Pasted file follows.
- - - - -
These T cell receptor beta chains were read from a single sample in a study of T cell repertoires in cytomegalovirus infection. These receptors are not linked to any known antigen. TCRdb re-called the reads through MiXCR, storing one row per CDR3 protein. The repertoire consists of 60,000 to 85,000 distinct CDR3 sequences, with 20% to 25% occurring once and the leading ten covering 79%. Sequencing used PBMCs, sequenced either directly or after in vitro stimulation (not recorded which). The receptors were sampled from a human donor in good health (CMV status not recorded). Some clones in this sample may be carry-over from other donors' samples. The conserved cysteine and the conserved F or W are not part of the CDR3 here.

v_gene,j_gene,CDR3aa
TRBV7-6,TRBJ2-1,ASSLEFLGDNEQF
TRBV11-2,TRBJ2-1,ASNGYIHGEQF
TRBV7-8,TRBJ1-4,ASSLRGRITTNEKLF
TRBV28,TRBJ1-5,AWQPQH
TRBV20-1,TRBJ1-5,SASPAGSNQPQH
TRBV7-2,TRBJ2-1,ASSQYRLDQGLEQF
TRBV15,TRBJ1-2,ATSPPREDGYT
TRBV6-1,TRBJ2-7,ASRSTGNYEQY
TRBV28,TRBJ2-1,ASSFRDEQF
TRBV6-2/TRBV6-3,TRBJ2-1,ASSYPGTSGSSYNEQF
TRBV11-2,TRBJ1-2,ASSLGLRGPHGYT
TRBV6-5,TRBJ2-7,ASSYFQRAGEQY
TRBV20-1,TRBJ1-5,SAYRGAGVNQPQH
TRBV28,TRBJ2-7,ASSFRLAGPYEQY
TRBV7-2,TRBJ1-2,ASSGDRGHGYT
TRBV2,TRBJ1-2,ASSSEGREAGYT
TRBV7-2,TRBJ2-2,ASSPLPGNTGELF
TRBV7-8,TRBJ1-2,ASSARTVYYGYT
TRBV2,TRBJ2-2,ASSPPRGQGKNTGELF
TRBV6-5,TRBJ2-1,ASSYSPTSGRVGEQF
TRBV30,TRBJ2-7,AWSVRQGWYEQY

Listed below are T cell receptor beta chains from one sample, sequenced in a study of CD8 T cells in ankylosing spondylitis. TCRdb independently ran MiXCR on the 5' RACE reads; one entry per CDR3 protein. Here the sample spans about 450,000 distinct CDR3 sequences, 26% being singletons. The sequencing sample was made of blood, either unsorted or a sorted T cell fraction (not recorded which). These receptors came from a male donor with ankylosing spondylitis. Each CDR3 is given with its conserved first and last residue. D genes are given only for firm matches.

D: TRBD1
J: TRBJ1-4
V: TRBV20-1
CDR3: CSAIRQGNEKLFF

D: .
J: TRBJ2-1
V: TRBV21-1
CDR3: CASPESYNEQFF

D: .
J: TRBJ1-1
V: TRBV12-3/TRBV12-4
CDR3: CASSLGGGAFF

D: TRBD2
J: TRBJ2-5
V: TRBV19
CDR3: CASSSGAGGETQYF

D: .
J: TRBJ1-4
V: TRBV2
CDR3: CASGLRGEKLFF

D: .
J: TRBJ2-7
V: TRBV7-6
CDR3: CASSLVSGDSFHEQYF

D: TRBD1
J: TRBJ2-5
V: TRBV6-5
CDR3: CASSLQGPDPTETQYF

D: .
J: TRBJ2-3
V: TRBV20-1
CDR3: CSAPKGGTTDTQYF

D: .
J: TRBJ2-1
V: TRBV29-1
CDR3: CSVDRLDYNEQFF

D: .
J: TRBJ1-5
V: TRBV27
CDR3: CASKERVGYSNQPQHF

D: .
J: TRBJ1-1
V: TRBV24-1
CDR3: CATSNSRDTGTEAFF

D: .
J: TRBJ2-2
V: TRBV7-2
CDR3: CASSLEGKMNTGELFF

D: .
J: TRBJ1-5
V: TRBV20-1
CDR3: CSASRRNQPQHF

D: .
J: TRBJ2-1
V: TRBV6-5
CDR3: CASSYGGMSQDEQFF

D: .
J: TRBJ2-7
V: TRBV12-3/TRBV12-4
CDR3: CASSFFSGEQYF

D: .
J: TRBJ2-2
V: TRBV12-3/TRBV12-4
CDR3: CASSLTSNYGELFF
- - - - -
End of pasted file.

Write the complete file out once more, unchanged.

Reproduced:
These T cell receptor beta chains were read from a single sample in a study of T cell repertoires in cytomegalovirus infection. These receptors are not linked to any known antigen. TCRdb re-called the reads through MiXCR, storing one row per CDR3 protein. The repertoire consists of 60,000 to 85,000 distinct CDR3 sequences, with 20% to 25% occurring once and the leading ten covering 79%. Sequencing used PBMCs, sequenced either directly or after in vitro stimulation (not recorded which). The receptors were sampled from a human donor in good health (CMV status not recorded). Some clones in this sample may be carry-over from other donors' samples. The conserved cysteine and the conserved F or W are not part of the CDR3 here.

v_gene,j_gene,CDR3aa
TRBV7-6,TRBJ2-1,ASSLEFLGDNEQF
TRBV11-2,TRBJ2-1,ASNGYIHGEQF
TRBV7-8,TRBJ1-4,ASSLRGRITTNEKLF
TRBV28,TRBJ1-5,AWQPQH
TRBV20-1,TRBJ1-5,SASPAGSNQPQH
TRBV7-2,TRBJ2-1,ASSQYRLDQGLEQF
TRBV15,TRBJ1-2,ATSPPREDGYT
TRBV6-1,TRBJ2-7,ASRSTGNYEQY
TRBV28,TRBJ2-1,ASSFRDEQF
TRBV6-2/TRBV6-3,TRBJ2-1,ASSYPGTSGSSYNEQF
TRBV11-2,TRBJ1-2,ASSLGLRGPHGYT
TRBV6-5,TRBJ2-7,ASSYFQRAGEQY
TRBV20-1,TRBJ1-5,SAYRGAGVNQPQH
TRBV28,TRBJ2-7,ASSFRLAGPYEQY
TRBV7-2,TRBJ1-2,ASSGDRGHGYT
TRBV2,TRBJ1-2,ASSSEGREAGYT
TRBV7-2,TRBJ2-2,ASSPLPGNTGELF
TRBV7-8,TRBJ1-2,ASSARTVYYGYT
TRBV2,TRBJ2-2,ASSPPRGQGKNTGELF
TRBV6-5,TRBJ2-1,ASSYSPTSGRVGEQF
TRBV30,TRBJ2-7,AWSVRQGWYEQY

Listed below are T cell receptor beta chains from one sample, sequenced in a study of CD8 T cells in ankylosing spondylitis. TCRdb independently ran MiXCR on the 5' RACE reads; one entry per CDR3 protein. Here the sample spans about 450,000 distinct CDR3 sequences, 26% being singletons. The sequencing sample was made of blood, either unsorted or a sorted T cell fraction (not recorded which). These receptors came from a male donor with ankylosing spondylitis. Each CDR3 is given with its conserved first and last residue. D genes are given only for firm matches.

D: TRBD1
J: TRBJ1-4
V: TRBV20-1
CDR3: CSAIRQGNEKLFF

D: .
J: TRBJ2-1
V: TRBV21-1
CDR3: CASPESYNEQFF

D: .
J: TRBJ1-1
V: TRBV12-3/TRBV12-4
CDR3: CASSLGGGAFF

D: TRBD2
J: TRBJ2-5
V: TRBV19
CDR3: CASSSGAGGETQYF

D: .
J: TRBJ1-4
V: TRBV2
CDR3: CASGLRGEKLFF

D: .
J: TRBJ2-7
V: TRBV7-6
CDR3: CASSLVSGDSFHEQYF

D: TRBD1
J: TRBJ2-5
V: TRBV6-5
CDR3: CASSLQGPDPTETQYF

D: .
J: TRBJ2-3
V: TRBV20-1
CDR3: CSAPKGGTTDTQYF

D: .
J: TRBJ2-1
V: TRBV29-1
CDR3: CSVDRLDYNEQFF

D: .
J: TRBJ1-5
V: TRBV27
CDR3: CASKERVGYSNQPQHF

D: .
J: TRBJ1-1
V: TRBV24-1
CDR3: CATSNSRDTGTEAFF

D: .
J: TRBJ2-2
V: TRBV7-2
CDR3: CASSLEGKMNTGELFF

D: .
J: TRBJ1-5
V: TRBV20-1
CDR3: CSASRRNQPQHF

D: .
J: TRBJ2-1
V: TRBV6-5
CDR3: CASSYGGMSQDEQFF

D: .
J: TRBJ2-7
V: TRBV12-3/TRBV12-4
CDR3: CASSFFSGEQYF

D: .
J: TRBJ2-2
V: TRBV12-3/TRBV12-4
CDR3: CASSLTSNYGELFF